In the gospel of Matthew we hear Peter exclaim, “You are the Christ, the Son of the living God” (Matthew 16:16). This was a statement of faith by Peter, spoken from his head. But this faith didn’t stand up. On the night of Jesus’s arrest, Peter denied him three times.
After the resurrection, Jesus confronted Peter on the seashore and asked him three times, “Do you love me?” (Cf. John 21: 15-25), and three times Peter responded with a strong, “Yes”! This was a statement of faith by Peter, spoken from his heart.
Then in today’s gospel Jesus tells Peter, “You follow me.” And Peter did. He served the Lord faithfully, even unto martyrdom. The rest of Peter’s life was a statement of faith, spoken from his will.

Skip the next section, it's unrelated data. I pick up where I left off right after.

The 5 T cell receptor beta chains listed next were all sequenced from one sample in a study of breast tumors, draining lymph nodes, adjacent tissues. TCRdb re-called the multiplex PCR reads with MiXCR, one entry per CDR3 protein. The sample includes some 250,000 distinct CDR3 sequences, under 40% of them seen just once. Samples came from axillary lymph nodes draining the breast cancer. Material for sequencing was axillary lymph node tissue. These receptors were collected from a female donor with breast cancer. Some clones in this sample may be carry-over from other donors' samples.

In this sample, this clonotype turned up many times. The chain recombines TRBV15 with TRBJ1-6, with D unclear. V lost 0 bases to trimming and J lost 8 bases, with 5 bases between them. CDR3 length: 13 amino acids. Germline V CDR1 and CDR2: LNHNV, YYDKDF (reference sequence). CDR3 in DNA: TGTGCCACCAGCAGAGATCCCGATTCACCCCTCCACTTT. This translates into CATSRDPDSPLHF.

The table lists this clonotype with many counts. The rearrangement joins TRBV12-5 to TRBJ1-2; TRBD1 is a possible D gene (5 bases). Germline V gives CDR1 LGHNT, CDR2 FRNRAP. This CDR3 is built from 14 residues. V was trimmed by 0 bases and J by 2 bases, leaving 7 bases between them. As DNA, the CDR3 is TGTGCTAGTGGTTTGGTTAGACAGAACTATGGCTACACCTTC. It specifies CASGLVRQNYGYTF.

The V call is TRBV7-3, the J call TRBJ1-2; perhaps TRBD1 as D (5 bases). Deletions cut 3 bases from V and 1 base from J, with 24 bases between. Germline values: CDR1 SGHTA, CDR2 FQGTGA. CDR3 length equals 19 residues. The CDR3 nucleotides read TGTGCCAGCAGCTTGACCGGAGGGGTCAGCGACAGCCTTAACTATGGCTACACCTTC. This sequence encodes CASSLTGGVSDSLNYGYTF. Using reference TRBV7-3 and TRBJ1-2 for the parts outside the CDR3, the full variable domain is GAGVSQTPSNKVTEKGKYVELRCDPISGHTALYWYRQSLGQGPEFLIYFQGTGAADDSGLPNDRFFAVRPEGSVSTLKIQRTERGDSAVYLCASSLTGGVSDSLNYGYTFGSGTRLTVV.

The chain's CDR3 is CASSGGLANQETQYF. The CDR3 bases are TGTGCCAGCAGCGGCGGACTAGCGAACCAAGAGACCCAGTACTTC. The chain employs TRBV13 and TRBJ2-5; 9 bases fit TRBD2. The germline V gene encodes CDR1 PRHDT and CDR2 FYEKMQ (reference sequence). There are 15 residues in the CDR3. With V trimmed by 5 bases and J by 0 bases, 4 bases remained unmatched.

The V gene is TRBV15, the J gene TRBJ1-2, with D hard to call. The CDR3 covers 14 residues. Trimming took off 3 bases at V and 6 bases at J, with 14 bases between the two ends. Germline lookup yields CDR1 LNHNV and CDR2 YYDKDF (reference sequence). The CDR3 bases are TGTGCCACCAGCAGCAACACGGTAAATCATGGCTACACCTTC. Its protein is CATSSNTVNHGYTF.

Yes, full faith involves the total person, the head, heart and will. Faith is not an accent to a dogma. It is a relationship with the person of Christ. It is a commitment of our whole human being to God,
At Sunday Mass we all recite together the Creed, affirming what we believe with our heads. At Communion time, we say, “Yes,” to receiving Jesus, affirming our love for him. Then at the Dismissal Rite we are told to go forth to love and serve the Lord. We say, “Yes,” committing ourselves to put our wills to work. We choose to act and help bring about the Kingdom of God more fully upon this earth.
Professing our faith with our minds, hearts and wills involves our total person, and brings about a sense of wholeness. We know who we are and to whom we belong.
Fr. Alan Phillip, C.P. is a member of the Passionist Community at Mater Dolorosa Retreat Center, Sierra Madre, California. http://www.alanphillipcp.com/